"Unfortunately, we've always had to talk with the girls at the end of the season after a loss," Ford said. "My standard line has always been, 'A whole lot of teams would trade places with you now'. To me, the opportunity to play at the University of Maryland has been a highlight. It was a really neat experience to be in that kind of setting. One of our goals every year is to get to that level and reach those team achievements, and we've been fortunate to have our share."
While Ford's teams have yet to win a state title, he was very proud of the statewide Sportsmanship Award the Panthers earned in 2009.
"That's about the kids on the field, the coaching staff, and the fans who followed us," said Ford, a Hampstead resident who has been teaching social studies at North Carroll since the fall of 1983. "I'm as proud of that award as anything, and that would be right there even if we managed to win a state championship before I'm done."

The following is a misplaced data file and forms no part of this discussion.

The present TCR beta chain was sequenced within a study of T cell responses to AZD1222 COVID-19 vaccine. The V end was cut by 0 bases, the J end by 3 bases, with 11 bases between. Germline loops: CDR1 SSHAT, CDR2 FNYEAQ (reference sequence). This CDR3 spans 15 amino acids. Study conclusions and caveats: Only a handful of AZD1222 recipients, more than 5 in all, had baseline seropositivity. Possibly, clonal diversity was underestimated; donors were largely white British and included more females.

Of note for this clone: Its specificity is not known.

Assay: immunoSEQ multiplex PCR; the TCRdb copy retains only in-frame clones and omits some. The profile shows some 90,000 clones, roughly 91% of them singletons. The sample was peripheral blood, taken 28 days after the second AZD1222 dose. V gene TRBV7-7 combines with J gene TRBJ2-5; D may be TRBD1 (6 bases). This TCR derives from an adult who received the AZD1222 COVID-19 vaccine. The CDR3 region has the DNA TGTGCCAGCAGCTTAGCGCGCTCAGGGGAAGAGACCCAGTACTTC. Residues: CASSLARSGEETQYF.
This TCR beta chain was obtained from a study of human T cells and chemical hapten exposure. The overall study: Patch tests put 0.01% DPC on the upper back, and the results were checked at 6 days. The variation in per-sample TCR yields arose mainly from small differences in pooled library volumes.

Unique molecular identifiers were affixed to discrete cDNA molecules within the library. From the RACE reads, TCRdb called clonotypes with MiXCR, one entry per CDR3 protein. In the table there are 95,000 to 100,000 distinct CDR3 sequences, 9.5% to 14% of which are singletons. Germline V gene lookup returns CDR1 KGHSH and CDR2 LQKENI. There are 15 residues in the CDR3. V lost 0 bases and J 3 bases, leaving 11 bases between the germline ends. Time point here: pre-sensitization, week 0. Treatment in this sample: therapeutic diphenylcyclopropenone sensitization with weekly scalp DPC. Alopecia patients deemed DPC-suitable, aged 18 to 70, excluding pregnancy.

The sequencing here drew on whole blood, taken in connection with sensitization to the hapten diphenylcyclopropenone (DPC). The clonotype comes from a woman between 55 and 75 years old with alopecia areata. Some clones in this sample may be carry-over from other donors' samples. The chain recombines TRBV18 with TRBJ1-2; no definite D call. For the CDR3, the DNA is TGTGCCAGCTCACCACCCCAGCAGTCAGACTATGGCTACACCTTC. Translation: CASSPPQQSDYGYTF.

While Ford has certainly done his part to keep North Carroll rolling, he recognizes the accomplishments of others who helped build the school's softball legacy.
"Phil Bonnell, Linda Richards, Jim Boesler, and Rich Harvey made this program what it is," said Ford, recalling North Carroll's earlier coaches. "Plus, the feeder programs have made success a constant."
Ford's approach begins with stressing the importance of a team effort to each of his players.
"That team concept can translate into life itself," he said. "Beyond the sport, I always tell them that it's family first. Then come your academics, because they are student-athletes and the 'student' has to come first. Some of our players have gone on to play at the next level, but the majority of them just went on to get their degrees. And then the third priority is softball."